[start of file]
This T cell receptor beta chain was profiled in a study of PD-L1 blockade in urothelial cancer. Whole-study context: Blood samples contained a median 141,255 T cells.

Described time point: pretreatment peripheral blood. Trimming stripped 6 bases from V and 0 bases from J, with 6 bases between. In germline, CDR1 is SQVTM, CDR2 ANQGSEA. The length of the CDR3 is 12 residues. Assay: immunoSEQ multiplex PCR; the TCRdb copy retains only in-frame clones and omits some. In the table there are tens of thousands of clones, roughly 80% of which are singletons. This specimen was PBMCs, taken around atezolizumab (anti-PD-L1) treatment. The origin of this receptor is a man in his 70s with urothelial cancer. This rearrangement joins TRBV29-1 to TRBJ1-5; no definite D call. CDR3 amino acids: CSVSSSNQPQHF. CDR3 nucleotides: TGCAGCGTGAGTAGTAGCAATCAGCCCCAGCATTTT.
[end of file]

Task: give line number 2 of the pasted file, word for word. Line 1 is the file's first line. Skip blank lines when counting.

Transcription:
Described time point: pretreatment peripheral blood. Trimming stripped 6 bases from V and 0 bases from J, with 6 bases between. In germline, CDR1 is SQVTM, CDR2 ANQGSEA. The length of the CDR3 is 12 residues. Assay: immunoSEQ multiplex PCR; the TCRdb copy retains only in-frame clones and omits some. In the table there are tens of thousands of clones, roughly 80% of which are singletons. This specimen was PBMCs, taken around atezolizumab (anti-PD-L1) treatment. The origin of this receptor is a man in his 70s with urothelial cancer. This rearrangement joins TRBV29-1 to TRBJ1-5; no definite D call. CDR3 amino acids: CSVSSSNQPQHF. CDR3 nucleotides: TGCAGCGTGAGTAGTAGCAATCAGCCCCAGCATTTT.